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1) n. money paid to a kidnapper in demand for the release of the person abducted. Ransom money can also be paid to return a valuable object such as a stolen painting. 2) v. to pay money to an abductor to return the person held captive. (See: kidnapping, abduction)
RANSOM, contracts, war. An agreement made between the commander of a
capturing vessel with the commander of a vanquished vessel, at sea, by which
the former permits the latter to depart with his vessel, and gives him a
safe conduct, in consideration of a sum of money, which the commander of the
vanquished vessel, in his own name, and in the name of the owners of his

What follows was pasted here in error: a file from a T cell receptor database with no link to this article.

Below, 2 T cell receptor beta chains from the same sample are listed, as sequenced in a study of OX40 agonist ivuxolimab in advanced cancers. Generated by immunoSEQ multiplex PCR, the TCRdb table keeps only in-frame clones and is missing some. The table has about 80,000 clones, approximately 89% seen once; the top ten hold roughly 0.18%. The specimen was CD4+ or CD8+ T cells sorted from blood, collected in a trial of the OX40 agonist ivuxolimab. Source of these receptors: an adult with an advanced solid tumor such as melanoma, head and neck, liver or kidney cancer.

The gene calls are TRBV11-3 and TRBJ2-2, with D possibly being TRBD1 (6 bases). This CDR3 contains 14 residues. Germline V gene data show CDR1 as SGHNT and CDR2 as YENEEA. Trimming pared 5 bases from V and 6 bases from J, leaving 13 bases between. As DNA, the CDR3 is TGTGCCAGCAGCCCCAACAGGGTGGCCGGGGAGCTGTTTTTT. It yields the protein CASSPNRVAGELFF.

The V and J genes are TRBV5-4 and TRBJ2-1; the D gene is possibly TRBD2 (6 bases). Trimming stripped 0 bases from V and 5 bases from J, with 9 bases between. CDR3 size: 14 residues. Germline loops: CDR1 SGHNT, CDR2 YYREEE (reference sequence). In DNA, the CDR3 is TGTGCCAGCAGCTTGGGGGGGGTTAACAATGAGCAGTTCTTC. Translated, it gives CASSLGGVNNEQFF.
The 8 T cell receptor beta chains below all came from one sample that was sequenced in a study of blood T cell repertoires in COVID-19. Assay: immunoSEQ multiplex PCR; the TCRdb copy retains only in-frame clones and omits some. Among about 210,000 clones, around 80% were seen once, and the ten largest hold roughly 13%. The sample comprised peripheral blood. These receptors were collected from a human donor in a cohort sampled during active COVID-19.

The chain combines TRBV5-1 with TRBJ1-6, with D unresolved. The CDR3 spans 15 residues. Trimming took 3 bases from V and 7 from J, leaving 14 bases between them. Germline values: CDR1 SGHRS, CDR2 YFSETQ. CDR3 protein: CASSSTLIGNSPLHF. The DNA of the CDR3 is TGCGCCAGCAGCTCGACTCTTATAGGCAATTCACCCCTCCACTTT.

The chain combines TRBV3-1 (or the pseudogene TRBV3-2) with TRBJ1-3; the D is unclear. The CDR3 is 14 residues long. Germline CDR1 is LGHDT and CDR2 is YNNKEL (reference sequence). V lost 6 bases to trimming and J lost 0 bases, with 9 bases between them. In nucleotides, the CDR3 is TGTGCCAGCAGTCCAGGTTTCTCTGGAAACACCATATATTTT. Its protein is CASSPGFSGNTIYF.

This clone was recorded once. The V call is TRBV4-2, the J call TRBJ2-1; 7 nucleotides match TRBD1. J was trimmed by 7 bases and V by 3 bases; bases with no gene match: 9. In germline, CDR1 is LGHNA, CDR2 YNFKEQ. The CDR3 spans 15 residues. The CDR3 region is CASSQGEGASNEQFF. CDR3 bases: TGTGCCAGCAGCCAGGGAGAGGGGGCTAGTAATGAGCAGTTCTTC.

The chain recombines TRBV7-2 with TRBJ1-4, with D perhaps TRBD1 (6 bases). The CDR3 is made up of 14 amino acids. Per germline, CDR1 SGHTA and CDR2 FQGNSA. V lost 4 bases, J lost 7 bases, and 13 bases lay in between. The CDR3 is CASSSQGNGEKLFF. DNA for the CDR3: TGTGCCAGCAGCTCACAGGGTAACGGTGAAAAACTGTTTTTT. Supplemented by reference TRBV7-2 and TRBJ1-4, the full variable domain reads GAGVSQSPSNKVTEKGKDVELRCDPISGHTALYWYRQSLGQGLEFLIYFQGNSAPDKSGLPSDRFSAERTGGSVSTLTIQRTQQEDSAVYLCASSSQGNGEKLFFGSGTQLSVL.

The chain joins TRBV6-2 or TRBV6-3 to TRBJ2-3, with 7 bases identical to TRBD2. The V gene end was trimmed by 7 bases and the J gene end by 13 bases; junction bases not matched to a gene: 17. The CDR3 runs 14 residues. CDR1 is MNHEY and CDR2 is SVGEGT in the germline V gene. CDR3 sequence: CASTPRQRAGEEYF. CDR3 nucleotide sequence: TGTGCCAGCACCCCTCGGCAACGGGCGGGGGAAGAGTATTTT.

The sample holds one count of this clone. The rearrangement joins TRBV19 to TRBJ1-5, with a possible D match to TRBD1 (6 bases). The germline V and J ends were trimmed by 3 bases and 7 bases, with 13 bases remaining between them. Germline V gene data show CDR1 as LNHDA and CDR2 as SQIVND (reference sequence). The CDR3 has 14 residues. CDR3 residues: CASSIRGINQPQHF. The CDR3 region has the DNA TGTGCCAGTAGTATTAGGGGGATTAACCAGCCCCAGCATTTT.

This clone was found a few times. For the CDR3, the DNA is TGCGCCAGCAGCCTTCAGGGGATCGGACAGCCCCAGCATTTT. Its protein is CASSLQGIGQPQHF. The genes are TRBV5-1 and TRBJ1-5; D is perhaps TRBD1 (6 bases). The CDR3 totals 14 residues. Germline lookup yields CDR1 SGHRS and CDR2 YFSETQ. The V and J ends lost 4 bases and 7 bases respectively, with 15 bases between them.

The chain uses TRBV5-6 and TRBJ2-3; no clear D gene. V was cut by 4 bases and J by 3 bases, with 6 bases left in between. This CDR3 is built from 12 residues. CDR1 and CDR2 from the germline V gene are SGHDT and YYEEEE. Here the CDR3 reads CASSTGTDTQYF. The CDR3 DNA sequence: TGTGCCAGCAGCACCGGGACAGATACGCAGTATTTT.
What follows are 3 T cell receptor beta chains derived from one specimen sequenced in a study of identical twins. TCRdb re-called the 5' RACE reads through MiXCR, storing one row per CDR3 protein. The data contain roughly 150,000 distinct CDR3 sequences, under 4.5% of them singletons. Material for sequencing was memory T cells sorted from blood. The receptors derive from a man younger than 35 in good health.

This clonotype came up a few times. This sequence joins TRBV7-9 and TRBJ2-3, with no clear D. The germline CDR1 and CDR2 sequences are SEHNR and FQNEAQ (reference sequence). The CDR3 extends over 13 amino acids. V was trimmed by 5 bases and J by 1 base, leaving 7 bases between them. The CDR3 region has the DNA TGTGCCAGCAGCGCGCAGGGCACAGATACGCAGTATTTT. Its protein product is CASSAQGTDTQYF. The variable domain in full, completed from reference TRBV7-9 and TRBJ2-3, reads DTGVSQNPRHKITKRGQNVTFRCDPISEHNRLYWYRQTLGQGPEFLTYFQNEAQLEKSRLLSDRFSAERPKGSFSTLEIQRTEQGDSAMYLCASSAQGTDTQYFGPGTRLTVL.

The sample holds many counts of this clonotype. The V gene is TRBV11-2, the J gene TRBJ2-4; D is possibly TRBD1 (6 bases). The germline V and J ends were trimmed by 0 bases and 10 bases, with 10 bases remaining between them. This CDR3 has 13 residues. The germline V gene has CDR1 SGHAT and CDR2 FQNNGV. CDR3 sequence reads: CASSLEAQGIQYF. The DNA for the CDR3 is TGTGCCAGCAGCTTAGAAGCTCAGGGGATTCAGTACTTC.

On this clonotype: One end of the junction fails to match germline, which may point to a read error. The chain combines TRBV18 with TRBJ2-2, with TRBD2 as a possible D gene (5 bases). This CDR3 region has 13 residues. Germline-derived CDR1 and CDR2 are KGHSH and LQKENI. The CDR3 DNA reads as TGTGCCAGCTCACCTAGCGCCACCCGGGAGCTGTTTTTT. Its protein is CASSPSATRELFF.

vessel and cargo, promises to pay at a future time named, to the other.
2. This contract is usually made in writing in duplicate, one of which is kept by the vanquished vessel which is its safe conduct; and the other by the conquering vessel, which is properly called ransom bill.
3. This contract, when made in good faith, and not locally prohibited, is valid, and may be enforced. Such contracts have never been prohibited in this country. 1 Kent, Com. 105. In England they are generally forbidden. Chit. Law of Nat. 90 91; Poth. Tr. du Dr. de Propr. n. 127. Vide 2 Bro. Civ. Law, 260; Wesk. 435; 7 Com. Dig. 201; Marsh. Ins. 431; 2 Dall. 15; 15 John. 6; 3 Burr. 1734. The money paid for the redemption of such property is also called the ransom.